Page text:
the 12V halogen lamps in halogen systems: http://www.amazon.de/ersetzt-35Watt-Halogen-warmes-Kelvin/dp/B0076J5AHG/
They are really bright like 35Watt normal lamps and make a nice light.
The first LED i saw that really make sense when it comes to price<->power saving (amortization).

There is no CAT6 at the moment. Everything is short and on the breadboard smiley-grin

But when you talk about shielding. Would you always connect the shield to ground?
Both ends ore just one?
I use just shielded cable:
Stranded CAT.5E SF/UTP for switches and flow sensors.
Stranded CAT.6 S/STP for network.
Solid CAT.6 S/FTP AWG23 for 12V power to the LEDs and Arduinos.
Lappkabel UNITRONIC LiYCY 2x0,25mm2 where i have to spread the 12V: http://products.lappgroup.com/online-catalogue/data-communication-systems/low-frequency-data-transmission-cables/din-colour-code/unitronic-liycy.html

And i want to make a extra cable from the breaker box to my home stereo.
I want to use Lappkabel ÖLFLEX 120 CH 3x2,5mm2: http://products.lappgroup.com/online-catalogue/power-and-control-cables/various-applications/halogen-free/oelflex-120-ch.html
But i'm not sure what to to with the shield on this 220Volt cable.
24  Using Arduino / Project Guidance / Re: Clean and energy efficient LED dimming on: February 14, 2013, 04:55:59 pm
The Highly Efficient thing was just a idea in the beginning when i was reading around and looking for infos.
Now i just want to get the dimming working.

Hm, a resistor at the gate? I have the 4.5Volt at the LED even with the gate not connected to the Arduino.

Source voltage? You mean the 12Volt that go to the LED? The IRLU8726PBF is made for up to 30Volt.

I can find allot 220Volt MOSFET circuits but nothing on logic level MOSFET.
From my understanding there is no need for a driver if you use a logic level MOSFET and
you can connect it directly to the micro controller.

I have just an 15 year old 2MP digital camera. No need for a new one until i have the luck to visit Disney World smiley-grin
25  Topics / Home Automation and Networked Objects / Re: good looking DS18B20 room integration? on: February 14, 2013, 04:37:02 pm
Physical a "metal piece of art" would be the same as metal in the wall switch frame i made my switch from.
Except that the switch frame would look better in the bathroom then "metal art"  smiley-grin

Physical i think a box with some slots at bottom and top for airflow would be best.
I saw now that they have surface mount housings from my switch line: http://www.lichtchef.de/images/jung2/AS581ASW.jpg
But i think this will be overkill for the small DS18B20.
26  Topics / Home Automation and Networked Objects / Re: good looking DS18B20 room integration? on: February 14, 2013, 06:49:21 am
But hanging a bare chip out off the wall? lol
27  Using Arduino / Project Guidance / Re: Clean and energy efficient LED dimming on: February 14, 2013, 06:47:03 am
What is over-kill?

Selling the house my parents build stone by stone with there own hands - never ever smiley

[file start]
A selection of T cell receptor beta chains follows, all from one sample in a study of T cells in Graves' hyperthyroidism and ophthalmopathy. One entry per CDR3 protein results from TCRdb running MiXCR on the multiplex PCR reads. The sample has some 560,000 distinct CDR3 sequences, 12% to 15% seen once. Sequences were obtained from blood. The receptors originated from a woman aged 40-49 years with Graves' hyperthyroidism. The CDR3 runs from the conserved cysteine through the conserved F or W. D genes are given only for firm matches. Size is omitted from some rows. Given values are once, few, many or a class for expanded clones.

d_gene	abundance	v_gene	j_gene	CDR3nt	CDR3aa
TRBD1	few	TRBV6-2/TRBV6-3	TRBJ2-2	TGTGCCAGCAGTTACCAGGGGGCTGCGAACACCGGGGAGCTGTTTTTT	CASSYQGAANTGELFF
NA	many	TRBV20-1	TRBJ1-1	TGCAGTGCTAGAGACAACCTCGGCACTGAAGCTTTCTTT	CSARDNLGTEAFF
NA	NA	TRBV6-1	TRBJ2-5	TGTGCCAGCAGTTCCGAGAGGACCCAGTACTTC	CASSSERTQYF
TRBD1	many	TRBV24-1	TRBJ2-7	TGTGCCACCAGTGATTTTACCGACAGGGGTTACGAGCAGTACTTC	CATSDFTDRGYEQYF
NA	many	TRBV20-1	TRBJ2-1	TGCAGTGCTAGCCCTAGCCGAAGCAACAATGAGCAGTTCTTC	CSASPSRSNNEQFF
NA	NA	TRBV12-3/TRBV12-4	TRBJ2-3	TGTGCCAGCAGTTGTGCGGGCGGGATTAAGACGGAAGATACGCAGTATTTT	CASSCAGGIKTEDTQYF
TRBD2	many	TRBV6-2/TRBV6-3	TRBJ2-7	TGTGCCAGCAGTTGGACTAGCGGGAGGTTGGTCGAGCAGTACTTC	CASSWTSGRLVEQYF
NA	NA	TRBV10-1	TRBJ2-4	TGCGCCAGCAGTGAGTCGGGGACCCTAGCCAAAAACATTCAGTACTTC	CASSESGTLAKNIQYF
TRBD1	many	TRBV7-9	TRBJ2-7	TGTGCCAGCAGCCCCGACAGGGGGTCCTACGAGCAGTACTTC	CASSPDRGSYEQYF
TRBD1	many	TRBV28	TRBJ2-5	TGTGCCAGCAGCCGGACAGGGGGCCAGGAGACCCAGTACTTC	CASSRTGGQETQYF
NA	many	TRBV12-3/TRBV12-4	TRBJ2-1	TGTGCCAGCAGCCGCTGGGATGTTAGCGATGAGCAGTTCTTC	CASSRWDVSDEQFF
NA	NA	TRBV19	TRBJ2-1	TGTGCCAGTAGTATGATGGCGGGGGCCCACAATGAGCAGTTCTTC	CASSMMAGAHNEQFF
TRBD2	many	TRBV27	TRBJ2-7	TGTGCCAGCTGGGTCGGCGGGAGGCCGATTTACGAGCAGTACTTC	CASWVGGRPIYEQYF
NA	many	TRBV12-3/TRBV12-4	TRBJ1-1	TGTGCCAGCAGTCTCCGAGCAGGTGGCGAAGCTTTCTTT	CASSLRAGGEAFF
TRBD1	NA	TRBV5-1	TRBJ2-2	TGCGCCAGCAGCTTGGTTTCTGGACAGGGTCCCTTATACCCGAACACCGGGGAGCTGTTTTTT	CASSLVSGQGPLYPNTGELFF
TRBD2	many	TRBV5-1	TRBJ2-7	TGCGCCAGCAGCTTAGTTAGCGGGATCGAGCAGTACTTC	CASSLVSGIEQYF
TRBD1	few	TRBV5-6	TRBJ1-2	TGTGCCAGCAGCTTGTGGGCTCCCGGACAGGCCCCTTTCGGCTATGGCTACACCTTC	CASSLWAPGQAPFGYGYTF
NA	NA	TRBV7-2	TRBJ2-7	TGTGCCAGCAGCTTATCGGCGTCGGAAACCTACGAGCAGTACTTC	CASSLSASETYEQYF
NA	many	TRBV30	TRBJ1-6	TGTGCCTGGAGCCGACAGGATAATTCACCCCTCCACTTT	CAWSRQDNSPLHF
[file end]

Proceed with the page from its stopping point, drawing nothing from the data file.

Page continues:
I have no lux meter.
But what about the 4.5Volt i always have?
Why does the Mosfet not totally turn off?
28  Topics / Home Automation and Networked Objects / good looking DS18B20 room integration? on: February 13, 2013, 11:55:05 pm
Hi,

i'm looking for ideas on how to mount DS18B20s on the wall.
I did the first switch for the bathroom as you can see in the picture.
Funny that you can see every fingerprint in the picture and makes it look like its scratched.
In real life its not.

Is it a good idea to mount the DS18B20 to metal for better reaction to temp changes?
Maybe the same frame like my switch and instead change the middle plate to copper and painting it black.
29  Using Arduino / Project Guidance / Re: Clean and energy efficient LED dimming on: February 13, 2013, 09:47:09 pm
I did some tests now.
Just a IRLU8726PBF MOSFET: http://www.produktinfo.conrad.com/datenblaetter/150000-174999/161232-da-01-en-MOSFET_IRLU8726PBF_I_PAK_IR.pdf

Is it normal that i always measure 4.5V on the LED when there is no signal on the gate?
Here is my test code:
Code:
#define hallwayLightOff 22
#define hallwayLightOn 23
#define hallwayLightPin 6

int hallwayLightPWM = 0;

void setup () {
    Serial.begin(9600);
  pinMode(hallwayLightOff, INPUT);
  digitalWrite(hallwayLightOff, HIGH);
  pinMode(hallwayLightOn, INPUT);
  digitalWrite(hallwayLightOn, HIGH);
  pinMode(hallwayLightPin, OUTPUT);
}
long hallwayLightValue = 0;

void loop() {
  hallwayLightPWM = map(hallwayLightValue, 0, 1023, 0, 255);
  if(digitalRead(hallwayLightOff) == LOW) {
    if (hallwayLightValue++ > 1023) { hallwayLightValue = 1023; } // constrain high value
  }
  if(digitalRead(hallwayLightOn) == LOW) {
    if (hallwayLightValue-- < 0) { hallwayLightValue = 0; } // constrain low value
  }
  analogWrite(hallwayLightPin, hallwayLightPWM);
  Serial.println(hallwayLightPWM);
  delay(1); // speed of change
}
The problem is that already at "PWM 50", which gives me 9.6V the LED is full bright.
If i switch from "PWM 1" to "0" it really needs long until my multimeter goes down to 4,5V.

How is that with SSRs? Do they also not turn off completely? That would mean there is always
power wasting?
30  Using Arduino / Programming Questions / Re: Ladyada's multi-button checker - how to? on: February 10, 2013, 12:52:23 pm
I'm trying to figure out where the problem is.
I thought that:
Code:
if (justpressed[0]) {
justpressed[0] = 0;
Serial.print(i, DEC);
Serial.println(" Just pressed");
client.publish("foo/shower","0"); // Turn off Shower Light
// remember, check_switches() will CLEAR the 'just pressed' flag
}
shows me if the first button (pin 54 on the Mega) is pressed?
It's the only button that is connected at the moment.
But sometimes i get:
5 Just pressed
3 Just pressed
2 Just pressed
instead of "0 Just pressed" if i press button 0/54

The funny thing is that also if the serial monitor says for example "3 Just pressed", my button 0 code works.
Pages: 1 [2] 3 4 ... 8